October 26, 2021

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Safety & Health Podcast

‘Work-related suicides should be monitored and regulated’

In this episode of the Safety & Health Podcast, we are joined by Sarah Waters, Professor of French Studies at the University of Leeds, to look at a study, published by University of Leeds and Hazards Campaign, which calls on the HSE to monitor, regulate and ultimately prevent workplace suicides.

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Professor Sarah Waters is a specialist on French labour and the French workplace. The report, Work-related suicide: a qualitative analysis of recent cases with recommendations for reforminvestigated 12 suicide cases that occurred between 2015 and 2020 to discover whether they could be attributed to the workplace.

Scroll to the bottom of the page to listen to this interview in full…

The study stems from a Research England-funded study into a selection of suicide cases and found that employee suicides are still largely treated as an individual mental health problem that has no direct relevance to work or the workplace.

Prof Waters says: “The aim of the study was to look very closely at some of the work-related causal factors that might lead to suicide, and to look at some of the causal connections between suicide and work in the UK context.”

To read the full interview with Prof Waters, click here.

Read more from the ‘SHP Meets: Women in Health & Safety’ series…

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Subscribe and tune in the Safety & Health Podcast to discover the latest issues facing the health and safety profession, and stay on-top of the developments affecting your role, from working at height, lone working and common workplace hazards, to safety culture, behaviours, occupational health and mental health and wellbeing.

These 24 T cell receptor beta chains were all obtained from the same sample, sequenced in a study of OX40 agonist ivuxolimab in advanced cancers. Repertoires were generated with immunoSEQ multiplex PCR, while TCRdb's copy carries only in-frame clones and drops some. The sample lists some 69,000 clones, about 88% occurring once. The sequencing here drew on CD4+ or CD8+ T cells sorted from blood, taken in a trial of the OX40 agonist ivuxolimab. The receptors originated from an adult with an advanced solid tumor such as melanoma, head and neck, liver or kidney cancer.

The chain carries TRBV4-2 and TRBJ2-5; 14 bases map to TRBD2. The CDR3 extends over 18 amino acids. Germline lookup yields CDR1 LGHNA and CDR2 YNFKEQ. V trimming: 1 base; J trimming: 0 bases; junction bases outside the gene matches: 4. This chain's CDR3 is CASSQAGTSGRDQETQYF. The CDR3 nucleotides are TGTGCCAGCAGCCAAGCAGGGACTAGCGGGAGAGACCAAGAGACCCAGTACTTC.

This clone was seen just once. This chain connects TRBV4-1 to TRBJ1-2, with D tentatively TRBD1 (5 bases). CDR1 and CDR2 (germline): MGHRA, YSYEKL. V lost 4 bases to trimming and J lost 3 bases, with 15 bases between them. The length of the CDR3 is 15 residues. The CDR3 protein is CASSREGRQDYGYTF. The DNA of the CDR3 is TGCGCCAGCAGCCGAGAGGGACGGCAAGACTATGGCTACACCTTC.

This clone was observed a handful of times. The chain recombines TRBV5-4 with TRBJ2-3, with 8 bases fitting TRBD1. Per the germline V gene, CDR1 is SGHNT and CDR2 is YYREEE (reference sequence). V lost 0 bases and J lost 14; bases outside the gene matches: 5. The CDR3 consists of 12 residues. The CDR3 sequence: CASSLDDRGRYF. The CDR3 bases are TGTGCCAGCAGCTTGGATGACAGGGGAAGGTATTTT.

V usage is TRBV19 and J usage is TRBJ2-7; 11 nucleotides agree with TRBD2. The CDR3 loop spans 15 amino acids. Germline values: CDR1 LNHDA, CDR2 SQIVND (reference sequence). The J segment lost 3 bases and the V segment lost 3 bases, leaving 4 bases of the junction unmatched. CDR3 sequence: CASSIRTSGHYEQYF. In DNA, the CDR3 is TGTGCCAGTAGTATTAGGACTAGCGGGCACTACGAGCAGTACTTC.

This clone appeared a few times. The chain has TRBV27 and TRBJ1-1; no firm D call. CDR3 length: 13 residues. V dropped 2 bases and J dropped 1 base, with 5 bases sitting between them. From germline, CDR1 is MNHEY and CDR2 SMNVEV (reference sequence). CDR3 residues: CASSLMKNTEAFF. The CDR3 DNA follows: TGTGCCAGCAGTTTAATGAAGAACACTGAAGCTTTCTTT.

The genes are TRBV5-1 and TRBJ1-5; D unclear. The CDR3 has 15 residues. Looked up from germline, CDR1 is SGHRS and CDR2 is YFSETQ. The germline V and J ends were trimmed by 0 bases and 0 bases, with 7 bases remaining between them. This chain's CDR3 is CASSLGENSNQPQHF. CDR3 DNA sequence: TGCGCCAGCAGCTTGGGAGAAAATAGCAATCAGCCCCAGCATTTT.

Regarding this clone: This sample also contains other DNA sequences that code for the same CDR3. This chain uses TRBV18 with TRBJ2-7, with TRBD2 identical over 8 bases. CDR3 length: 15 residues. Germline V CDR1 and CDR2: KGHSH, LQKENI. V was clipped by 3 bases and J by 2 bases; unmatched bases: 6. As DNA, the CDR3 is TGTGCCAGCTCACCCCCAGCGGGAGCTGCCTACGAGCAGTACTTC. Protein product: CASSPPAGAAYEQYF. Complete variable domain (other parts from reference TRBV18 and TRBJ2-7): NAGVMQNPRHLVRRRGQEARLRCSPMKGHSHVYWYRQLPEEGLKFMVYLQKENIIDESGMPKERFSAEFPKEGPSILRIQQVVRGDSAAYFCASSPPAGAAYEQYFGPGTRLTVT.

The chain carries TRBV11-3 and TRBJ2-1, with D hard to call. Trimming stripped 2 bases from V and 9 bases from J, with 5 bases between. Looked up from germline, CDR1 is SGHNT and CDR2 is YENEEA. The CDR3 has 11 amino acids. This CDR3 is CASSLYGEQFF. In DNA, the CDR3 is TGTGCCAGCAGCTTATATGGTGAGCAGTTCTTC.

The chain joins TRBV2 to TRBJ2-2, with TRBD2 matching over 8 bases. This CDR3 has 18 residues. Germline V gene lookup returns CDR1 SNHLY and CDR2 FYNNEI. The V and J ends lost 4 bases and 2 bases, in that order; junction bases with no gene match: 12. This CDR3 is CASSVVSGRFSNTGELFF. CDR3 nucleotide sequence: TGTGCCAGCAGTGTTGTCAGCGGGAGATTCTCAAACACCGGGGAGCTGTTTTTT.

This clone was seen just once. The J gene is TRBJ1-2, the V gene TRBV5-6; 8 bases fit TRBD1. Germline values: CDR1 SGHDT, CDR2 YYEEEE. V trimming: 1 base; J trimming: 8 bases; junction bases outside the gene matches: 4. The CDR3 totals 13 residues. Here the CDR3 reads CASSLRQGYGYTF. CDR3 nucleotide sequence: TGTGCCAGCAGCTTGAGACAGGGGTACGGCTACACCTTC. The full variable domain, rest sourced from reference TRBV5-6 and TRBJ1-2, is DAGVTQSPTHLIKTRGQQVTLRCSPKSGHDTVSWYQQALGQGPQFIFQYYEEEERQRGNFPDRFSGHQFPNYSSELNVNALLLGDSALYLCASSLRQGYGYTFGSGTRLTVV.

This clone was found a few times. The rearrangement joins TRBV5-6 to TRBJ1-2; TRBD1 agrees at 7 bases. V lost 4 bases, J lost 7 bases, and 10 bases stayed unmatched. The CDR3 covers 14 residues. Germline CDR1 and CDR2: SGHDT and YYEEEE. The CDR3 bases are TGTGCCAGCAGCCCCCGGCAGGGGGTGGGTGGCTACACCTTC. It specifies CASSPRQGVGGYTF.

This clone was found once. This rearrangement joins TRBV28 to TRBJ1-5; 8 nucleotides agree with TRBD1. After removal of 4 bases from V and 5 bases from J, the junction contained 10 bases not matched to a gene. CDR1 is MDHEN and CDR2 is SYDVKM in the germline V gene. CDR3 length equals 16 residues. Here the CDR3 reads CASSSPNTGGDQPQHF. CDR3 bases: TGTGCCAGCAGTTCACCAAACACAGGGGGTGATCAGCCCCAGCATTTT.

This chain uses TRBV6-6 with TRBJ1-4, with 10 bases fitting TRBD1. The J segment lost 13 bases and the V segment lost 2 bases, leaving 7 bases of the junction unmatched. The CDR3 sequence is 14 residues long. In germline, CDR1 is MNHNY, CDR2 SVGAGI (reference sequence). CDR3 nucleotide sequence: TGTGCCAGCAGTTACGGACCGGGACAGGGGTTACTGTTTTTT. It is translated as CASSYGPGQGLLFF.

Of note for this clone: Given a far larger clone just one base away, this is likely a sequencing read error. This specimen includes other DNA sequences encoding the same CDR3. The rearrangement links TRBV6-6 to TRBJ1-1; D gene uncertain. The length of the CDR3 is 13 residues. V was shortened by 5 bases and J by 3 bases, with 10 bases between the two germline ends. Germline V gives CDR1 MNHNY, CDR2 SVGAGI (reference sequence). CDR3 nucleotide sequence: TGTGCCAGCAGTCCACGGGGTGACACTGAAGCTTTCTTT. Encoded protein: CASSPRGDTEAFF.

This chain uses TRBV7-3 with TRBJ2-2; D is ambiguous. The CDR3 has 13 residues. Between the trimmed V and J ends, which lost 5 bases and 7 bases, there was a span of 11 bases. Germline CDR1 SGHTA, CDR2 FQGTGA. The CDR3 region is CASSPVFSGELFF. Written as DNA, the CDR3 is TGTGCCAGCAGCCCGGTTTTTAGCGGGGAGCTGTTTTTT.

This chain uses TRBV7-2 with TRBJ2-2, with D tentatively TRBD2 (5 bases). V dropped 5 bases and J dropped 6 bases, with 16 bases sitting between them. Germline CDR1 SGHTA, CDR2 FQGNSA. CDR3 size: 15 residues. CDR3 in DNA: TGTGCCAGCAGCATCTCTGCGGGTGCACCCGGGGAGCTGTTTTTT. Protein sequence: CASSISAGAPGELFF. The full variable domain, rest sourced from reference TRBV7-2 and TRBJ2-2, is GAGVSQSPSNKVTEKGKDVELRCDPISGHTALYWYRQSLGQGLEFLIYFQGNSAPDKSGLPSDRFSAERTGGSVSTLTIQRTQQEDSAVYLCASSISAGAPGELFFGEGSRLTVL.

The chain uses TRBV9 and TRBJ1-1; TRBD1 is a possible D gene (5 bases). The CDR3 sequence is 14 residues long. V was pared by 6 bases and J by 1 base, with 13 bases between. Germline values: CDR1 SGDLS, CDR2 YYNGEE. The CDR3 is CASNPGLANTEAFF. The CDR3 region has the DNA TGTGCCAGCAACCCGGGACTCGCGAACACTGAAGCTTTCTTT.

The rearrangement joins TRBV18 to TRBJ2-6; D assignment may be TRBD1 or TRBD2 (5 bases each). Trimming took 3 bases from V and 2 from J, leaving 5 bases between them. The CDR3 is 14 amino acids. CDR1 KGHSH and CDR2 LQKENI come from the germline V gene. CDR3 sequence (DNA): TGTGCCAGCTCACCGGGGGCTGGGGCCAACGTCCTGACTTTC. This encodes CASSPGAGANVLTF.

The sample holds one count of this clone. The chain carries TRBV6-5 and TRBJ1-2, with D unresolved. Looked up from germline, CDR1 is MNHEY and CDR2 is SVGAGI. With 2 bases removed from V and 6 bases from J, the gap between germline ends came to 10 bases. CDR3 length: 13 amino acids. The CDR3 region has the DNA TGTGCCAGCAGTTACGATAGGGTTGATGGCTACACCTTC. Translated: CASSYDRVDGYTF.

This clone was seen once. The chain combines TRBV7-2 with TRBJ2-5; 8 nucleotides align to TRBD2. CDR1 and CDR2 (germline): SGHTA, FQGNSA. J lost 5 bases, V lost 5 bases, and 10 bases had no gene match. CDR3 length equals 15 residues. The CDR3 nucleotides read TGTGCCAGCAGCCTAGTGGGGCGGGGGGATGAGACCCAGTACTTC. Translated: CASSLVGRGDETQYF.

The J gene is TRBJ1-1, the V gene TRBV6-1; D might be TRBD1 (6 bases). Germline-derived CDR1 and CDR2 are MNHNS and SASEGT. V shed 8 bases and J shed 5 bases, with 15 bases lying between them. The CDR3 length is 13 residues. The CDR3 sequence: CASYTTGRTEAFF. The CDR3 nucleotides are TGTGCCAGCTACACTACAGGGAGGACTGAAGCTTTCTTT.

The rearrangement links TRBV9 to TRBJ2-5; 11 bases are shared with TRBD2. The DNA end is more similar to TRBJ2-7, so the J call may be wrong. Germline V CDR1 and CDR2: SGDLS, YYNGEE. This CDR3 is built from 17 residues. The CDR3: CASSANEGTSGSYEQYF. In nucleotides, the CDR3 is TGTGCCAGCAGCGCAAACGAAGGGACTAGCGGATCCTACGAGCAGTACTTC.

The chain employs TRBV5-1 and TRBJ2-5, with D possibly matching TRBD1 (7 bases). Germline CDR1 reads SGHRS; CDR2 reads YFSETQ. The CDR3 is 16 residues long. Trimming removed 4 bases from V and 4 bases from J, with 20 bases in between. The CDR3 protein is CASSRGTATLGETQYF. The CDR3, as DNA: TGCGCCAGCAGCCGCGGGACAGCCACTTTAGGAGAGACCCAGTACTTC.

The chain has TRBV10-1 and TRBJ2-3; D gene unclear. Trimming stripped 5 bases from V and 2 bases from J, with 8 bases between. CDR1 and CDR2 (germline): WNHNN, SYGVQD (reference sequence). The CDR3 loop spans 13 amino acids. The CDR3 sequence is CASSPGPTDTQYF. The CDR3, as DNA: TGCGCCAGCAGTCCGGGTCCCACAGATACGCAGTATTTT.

Last time out, we were joined by Anna Keen, Founding Director at Acre Frameworks, who provides guidance on learning the relevant skills to progress your career, delving into how to present yourself confidently and tips for leaders when dealing with Imposter Syndrome.

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Joe Bloggs
Joe Bloggs
2 years ago

This is filled with trapdoors in regards confidentiality, expense and sensitivity. A lot of assumptions have to be made as to the impact of work-related factors and ‘unknown’ factors (as we will never have the whole picture), and, without trying to sound over-sensitive, I wonder how far this will go without being considered over-reach.

Nigel Dupree
Nigel Dupree
2 years ago
Reply to  Joe Bloggs

Collecting data averse not collecting data is the only way to scale the severity of issues surrounding work-stress fatigue, presenteeism, wellbeing and mental health linked to the longer latency of non-communicable diseases found in more toxic workplaces. This was started in the Whitehall ‘II’ 20 year longitudinal study concluding a sense of injustice significantly increased the risk of ill-health, stroke, heart disease etc, etc, foreshortening the working life-cycle of employees and used by the WHO as the foundation for their Global Better Workplaces Campaign and again for the new “Decade of Health” as, presenteeism and carrying-on regardless of physical and… Read more »

Bob Hartley
Bob Hartley
2 years ago

A very interesting and thought provoking podcast.
Another big element of work related suicide is surely the rising suicide levels in serving and ex service personnel – Army, Navy, Air Force, linked we believe to PTSD.

Sylvia Bates
Sylvia Bates
2 years ago

As suicide rates are highest in men in the construction industry, is it the work or the social / culture of people who work in construction e.g. are people in the construction industry more prone to drink, gamble, work away from home, long hours which can lead to marital / partnership issues; many people never find out the ‘straw that broke the camels back’ when someone decides to end their life as they see no way out; so until social impacts etc can be included as part of any investigation, the workplace role is to prevent work related stress, recognise… Read more »